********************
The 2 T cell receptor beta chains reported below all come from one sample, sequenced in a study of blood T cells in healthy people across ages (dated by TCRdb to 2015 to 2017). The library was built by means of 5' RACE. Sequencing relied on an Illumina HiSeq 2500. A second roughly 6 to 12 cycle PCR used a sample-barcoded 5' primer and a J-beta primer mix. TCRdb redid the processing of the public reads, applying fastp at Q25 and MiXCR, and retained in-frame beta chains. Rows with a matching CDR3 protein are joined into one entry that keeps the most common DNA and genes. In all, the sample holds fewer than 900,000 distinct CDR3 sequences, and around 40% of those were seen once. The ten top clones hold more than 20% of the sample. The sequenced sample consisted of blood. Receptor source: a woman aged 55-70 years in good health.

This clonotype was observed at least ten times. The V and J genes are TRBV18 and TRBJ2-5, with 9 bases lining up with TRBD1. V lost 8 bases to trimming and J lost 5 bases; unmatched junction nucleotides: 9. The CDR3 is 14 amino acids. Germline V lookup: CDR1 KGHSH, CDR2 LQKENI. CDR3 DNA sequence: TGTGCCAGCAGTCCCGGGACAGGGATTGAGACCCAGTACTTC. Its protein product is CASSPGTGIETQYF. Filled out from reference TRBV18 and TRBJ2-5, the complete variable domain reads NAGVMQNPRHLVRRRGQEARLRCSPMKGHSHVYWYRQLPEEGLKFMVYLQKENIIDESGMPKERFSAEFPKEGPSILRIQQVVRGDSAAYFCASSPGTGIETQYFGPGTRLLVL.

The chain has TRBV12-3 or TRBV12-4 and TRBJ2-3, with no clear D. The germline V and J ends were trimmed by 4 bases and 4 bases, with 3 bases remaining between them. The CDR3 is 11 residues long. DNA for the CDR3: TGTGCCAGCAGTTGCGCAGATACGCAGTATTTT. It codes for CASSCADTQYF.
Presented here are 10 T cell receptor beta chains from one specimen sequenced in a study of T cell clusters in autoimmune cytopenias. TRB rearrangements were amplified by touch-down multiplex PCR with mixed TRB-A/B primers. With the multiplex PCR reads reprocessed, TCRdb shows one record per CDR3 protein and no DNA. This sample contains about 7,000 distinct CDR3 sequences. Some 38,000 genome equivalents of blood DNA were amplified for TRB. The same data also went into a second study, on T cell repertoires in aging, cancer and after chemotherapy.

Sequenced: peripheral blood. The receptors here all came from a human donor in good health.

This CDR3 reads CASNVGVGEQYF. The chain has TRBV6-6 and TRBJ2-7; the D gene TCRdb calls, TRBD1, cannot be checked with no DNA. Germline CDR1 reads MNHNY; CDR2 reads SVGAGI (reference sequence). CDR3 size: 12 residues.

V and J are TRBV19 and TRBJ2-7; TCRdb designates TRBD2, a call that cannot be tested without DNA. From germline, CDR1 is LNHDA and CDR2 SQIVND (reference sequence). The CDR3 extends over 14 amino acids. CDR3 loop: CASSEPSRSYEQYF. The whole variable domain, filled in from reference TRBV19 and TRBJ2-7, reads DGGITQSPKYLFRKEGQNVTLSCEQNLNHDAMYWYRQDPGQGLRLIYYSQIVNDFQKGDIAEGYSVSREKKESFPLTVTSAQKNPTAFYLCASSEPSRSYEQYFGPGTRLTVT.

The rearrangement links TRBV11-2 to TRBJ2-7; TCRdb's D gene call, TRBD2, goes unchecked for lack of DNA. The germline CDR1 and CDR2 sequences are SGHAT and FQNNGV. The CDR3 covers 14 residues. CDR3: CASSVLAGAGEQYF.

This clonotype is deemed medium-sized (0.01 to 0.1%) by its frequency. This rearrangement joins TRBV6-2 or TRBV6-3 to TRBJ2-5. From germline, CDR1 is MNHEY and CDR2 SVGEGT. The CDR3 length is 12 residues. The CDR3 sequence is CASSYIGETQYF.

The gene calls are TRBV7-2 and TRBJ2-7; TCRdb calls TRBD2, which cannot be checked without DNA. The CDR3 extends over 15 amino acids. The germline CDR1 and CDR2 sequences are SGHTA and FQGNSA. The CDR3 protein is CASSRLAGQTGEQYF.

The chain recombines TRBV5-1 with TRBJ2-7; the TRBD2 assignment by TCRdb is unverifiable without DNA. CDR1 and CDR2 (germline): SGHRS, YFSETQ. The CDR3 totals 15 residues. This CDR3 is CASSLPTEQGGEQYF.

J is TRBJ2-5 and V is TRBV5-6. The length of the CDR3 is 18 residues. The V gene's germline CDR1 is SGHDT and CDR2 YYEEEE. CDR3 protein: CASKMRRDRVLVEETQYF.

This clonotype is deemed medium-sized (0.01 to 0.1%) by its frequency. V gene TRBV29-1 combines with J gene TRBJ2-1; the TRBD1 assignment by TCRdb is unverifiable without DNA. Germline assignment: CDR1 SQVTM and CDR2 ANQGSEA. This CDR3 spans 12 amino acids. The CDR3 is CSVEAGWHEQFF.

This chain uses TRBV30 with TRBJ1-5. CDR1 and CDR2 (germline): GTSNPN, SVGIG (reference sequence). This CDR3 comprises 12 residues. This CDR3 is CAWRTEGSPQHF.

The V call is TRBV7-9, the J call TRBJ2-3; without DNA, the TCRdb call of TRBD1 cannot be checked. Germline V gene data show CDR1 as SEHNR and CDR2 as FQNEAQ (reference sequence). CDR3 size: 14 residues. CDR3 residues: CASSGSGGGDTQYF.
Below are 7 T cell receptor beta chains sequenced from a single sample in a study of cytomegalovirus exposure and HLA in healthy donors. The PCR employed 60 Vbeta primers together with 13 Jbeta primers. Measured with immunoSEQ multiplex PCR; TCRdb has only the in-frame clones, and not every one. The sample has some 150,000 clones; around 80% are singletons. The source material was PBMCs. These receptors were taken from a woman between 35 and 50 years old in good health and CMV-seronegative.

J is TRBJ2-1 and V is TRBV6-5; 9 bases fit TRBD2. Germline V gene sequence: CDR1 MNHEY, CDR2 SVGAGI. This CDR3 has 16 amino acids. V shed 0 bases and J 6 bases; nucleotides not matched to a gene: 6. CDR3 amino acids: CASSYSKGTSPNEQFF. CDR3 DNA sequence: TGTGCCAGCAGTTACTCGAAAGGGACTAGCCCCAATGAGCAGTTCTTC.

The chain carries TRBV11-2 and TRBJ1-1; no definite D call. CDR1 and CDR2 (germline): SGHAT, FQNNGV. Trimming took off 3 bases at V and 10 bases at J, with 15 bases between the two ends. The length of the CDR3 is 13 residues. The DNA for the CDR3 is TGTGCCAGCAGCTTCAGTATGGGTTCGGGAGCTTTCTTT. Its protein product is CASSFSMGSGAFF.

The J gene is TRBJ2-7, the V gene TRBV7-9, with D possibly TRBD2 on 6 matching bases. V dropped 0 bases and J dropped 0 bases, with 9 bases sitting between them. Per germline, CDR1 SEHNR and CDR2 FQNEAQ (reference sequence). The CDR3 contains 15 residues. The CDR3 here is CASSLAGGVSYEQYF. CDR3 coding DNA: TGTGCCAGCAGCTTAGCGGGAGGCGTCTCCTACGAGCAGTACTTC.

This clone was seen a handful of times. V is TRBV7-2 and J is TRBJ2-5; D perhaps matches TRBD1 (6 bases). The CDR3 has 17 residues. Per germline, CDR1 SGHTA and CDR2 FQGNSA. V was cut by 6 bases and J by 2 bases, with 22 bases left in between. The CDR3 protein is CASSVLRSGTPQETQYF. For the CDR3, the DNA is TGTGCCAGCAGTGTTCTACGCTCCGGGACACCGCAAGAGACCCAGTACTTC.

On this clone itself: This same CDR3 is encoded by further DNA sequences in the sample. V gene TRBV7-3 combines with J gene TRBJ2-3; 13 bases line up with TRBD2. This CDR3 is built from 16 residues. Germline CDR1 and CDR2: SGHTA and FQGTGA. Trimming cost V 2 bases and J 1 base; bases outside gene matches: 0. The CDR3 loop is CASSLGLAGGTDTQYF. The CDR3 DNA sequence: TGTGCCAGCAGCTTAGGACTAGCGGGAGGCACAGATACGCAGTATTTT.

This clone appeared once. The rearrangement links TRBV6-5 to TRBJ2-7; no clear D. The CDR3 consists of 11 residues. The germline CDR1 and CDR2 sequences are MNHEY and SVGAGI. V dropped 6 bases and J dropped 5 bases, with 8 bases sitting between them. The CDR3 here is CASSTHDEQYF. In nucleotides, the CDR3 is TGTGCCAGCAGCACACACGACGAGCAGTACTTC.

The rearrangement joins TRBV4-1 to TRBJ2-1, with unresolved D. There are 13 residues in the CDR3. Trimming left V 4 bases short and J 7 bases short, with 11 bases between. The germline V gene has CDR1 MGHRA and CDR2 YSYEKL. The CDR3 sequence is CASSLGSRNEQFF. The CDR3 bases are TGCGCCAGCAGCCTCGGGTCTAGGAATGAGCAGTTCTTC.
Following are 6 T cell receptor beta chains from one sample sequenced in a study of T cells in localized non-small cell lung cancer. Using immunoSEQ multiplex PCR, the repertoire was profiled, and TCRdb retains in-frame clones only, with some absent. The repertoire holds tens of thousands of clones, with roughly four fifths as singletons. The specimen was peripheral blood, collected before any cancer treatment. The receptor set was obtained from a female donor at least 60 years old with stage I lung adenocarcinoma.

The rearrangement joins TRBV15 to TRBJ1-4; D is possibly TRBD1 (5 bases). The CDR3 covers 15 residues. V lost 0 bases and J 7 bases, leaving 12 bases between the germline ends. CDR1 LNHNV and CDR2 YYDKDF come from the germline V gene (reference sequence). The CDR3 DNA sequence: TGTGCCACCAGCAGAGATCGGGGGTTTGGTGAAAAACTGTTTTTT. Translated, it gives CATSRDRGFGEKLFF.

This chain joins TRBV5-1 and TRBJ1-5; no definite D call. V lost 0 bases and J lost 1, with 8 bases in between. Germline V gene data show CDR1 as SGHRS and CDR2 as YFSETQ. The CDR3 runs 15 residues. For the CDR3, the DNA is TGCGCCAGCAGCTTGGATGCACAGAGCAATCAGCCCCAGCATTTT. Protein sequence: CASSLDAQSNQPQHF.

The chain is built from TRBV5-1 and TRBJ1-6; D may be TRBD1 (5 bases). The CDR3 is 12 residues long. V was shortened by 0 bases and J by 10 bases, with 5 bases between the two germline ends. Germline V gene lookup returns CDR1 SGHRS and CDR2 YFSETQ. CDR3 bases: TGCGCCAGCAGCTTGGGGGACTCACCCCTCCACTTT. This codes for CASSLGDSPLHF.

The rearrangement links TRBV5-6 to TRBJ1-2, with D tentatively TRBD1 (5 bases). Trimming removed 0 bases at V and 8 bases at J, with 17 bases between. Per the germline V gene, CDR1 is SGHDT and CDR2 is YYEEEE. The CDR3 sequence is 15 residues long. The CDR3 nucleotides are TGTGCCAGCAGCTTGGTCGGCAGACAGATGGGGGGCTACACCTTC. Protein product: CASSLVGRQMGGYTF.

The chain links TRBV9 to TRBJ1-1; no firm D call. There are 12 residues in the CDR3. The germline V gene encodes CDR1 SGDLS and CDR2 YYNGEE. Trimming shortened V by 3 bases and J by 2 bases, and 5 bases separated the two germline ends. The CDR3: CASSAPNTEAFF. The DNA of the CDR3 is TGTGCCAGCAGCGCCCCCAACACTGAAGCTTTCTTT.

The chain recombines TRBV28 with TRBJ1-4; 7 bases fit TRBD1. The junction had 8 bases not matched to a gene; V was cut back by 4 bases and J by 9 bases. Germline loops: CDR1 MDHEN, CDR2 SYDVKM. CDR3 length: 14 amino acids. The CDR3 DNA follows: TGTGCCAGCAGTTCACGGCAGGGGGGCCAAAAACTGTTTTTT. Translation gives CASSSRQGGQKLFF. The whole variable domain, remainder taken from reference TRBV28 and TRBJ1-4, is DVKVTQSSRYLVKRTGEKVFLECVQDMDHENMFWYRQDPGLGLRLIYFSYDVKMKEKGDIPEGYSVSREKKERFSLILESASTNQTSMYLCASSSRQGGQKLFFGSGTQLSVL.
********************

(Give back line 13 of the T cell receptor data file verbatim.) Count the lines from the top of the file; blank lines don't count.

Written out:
This clonotype is deemed medium-sized (0.01 to 0.1%) by its frequency. V gene TRBV29-1 combines with J gene TRBJ2-1; the TRBD1 assignment by TCRdb is unverifiable without DNA. Germline assignment: CDR1 SQVTM and CDR2 ANQGSEA. This CDR3 spans 12 amino acids. The CDR3 is CSVEAGWHEQFF.